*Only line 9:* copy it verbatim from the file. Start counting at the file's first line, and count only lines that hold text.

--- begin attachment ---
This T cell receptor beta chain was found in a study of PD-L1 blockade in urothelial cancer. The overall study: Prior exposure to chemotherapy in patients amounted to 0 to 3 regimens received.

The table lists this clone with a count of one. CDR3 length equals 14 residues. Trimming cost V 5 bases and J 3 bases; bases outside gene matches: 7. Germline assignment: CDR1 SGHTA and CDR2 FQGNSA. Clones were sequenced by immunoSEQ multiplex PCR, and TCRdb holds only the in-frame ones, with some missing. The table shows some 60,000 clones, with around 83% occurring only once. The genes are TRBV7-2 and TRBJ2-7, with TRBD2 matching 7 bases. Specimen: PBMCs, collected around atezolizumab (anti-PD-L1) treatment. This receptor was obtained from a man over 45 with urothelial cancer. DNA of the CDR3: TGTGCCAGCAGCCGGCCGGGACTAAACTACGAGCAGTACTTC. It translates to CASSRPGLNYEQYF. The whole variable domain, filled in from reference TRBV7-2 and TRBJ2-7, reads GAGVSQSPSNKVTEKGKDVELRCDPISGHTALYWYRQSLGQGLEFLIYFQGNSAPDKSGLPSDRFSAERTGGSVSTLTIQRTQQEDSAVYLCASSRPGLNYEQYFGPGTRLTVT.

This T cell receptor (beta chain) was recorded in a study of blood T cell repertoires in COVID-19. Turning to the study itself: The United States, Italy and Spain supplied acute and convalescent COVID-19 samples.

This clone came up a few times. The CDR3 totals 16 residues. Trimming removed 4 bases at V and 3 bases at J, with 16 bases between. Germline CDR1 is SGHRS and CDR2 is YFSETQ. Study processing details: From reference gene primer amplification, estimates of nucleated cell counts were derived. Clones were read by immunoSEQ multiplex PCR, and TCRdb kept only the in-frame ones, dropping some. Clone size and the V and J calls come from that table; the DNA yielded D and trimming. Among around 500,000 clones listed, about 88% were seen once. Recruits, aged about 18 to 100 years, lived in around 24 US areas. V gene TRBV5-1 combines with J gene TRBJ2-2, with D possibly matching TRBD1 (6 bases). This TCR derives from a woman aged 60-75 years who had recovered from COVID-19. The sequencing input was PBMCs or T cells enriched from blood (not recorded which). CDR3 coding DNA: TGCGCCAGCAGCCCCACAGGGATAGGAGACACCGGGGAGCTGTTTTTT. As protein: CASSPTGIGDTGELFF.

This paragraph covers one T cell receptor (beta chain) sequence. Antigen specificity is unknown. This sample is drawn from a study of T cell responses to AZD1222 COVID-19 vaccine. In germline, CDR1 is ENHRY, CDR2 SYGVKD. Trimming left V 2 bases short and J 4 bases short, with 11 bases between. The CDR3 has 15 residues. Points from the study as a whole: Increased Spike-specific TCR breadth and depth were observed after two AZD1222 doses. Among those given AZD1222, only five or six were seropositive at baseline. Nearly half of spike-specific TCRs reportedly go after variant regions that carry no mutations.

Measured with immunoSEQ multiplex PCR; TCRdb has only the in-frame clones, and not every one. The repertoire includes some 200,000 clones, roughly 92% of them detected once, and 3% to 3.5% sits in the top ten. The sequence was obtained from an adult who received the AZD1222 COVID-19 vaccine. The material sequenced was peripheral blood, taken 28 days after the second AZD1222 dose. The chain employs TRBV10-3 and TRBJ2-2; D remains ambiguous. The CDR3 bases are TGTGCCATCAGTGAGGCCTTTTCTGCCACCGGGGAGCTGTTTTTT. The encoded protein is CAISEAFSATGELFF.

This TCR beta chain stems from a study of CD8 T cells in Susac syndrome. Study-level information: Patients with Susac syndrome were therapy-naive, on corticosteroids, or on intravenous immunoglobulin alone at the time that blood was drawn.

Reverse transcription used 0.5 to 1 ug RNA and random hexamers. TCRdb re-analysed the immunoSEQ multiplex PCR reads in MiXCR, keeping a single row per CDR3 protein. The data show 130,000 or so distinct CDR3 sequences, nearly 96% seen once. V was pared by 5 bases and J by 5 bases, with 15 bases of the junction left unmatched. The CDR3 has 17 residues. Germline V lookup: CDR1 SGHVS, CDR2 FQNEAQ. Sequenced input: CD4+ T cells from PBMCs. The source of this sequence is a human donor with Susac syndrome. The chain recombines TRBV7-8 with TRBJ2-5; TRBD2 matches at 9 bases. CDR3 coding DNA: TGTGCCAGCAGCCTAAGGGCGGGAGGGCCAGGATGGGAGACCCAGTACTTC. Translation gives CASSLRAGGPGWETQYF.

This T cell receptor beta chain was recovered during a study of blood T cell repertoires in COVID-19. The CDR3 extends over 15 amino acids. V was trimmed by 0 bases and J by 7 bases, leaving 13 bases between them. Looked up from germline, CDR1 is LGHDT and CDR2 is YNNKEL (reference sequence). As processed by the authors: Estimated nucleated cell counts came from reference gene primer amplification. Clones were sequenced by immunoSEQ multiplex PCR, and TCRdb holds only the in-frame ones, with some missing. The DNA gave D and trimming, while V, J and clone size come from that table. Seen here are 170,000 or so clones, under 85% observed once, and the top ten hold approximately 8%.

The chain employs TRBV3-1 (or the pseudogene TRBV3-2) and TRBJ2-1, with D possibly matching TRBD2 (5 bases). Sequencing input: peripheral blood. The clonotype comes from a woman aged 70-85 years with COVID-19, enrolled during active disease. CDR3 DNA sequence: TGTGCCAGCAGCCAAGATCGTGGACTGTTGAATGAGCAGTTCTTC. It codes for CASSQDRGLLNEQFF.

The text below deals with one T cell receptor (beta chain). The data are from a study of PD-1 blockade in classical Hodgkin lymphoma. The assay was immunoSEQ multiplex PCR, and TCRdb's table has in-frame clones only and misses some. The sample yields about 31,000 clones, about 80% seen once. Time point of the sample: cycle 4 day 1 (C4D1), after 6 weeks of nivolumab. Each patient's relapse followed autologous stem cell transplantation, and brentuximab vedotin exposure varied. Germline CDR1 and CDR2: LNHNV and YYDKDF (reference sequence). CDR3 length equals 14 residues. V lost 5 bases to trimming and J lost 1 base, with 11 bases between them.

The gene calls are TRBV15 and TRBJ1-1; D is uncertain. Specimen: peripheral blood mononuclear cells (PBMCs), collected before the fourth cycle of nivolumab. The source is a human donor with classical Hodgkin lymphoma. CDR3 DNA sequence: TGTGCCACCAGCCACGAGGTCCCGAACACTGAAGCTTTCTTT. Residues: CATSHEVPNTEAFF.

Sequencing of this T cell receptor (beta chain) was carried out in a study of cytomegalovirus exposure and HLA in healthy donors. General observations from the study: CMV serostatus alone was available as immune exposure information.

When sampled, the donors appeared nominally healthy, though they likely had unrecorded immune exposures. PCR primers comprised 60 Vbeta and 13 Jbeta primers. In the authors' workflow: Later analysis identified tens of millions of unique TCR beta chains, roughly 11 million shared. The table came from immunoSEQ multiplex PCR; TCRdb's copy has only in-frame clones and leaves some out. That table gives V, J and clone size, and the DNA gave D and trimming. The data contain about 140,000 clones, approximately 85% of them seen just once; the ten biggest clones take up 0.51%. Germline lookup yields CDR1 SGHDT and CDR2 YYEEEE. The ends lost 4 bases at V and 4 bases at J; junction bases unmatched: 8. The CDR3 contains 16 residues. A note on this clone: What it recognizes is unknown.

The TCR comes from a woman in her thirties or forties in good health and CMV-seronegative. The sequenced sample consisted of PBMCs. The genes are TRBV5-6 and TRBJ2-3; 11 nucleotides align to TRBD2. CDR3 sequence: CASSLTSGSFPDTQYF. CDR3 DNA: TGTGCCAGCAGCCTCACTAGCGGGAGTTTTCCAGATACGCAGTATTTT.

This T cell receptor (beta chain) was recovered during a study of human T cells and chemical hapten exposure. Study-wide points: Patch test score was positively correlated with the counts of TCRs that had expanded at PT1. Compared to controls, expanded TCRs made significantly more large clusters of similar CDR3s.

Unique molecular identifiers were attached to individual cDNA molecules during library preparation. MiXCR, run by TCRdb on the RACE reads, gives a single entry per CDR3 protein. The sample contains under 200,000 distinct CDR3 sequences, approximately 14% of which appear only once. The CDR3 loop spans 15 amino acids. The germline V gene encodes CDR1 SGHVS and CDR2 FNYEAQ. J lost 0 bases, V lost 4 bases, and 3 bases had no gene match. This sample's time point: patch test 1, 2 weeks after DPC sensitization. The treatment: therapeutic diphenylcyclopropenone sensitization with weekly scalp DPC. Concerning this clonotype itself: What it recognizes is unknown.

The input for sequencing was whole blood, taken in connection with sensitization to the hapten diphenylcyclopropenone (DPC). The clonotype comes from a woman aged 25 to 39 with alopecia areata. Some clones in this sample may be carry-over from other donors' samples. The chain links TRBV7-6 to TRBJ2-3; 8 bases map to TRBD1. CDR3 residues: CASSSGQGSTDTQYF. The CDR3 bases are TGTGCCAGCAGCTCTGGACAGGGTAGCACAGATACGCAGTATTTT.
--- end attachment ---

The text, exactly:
This T cell receptor beta chain was recovered during a study of blood T cell repertoires in COVID-19. The CDR3 extends over 15 amino acids. V was trimmed by 0 bases and J by 7 bases, leaving 13 bases between them. Looked up from germline, CDR1 is LGHDT and CDR2 is YNNKEL (reference sequence). As processed by the authors: Estimated nucleated cell counts came from reference gene primer amplification. Clones were sequenced by immunoSEQ multiplex PCR, and TCRdb holds only the in-frame ones, with some missing. The DNA gave D and trimming, while V, J and clone size come from that table. Seen here are 170,000 or so clones, under 85% observed once, and the top ten hold approximately 8%.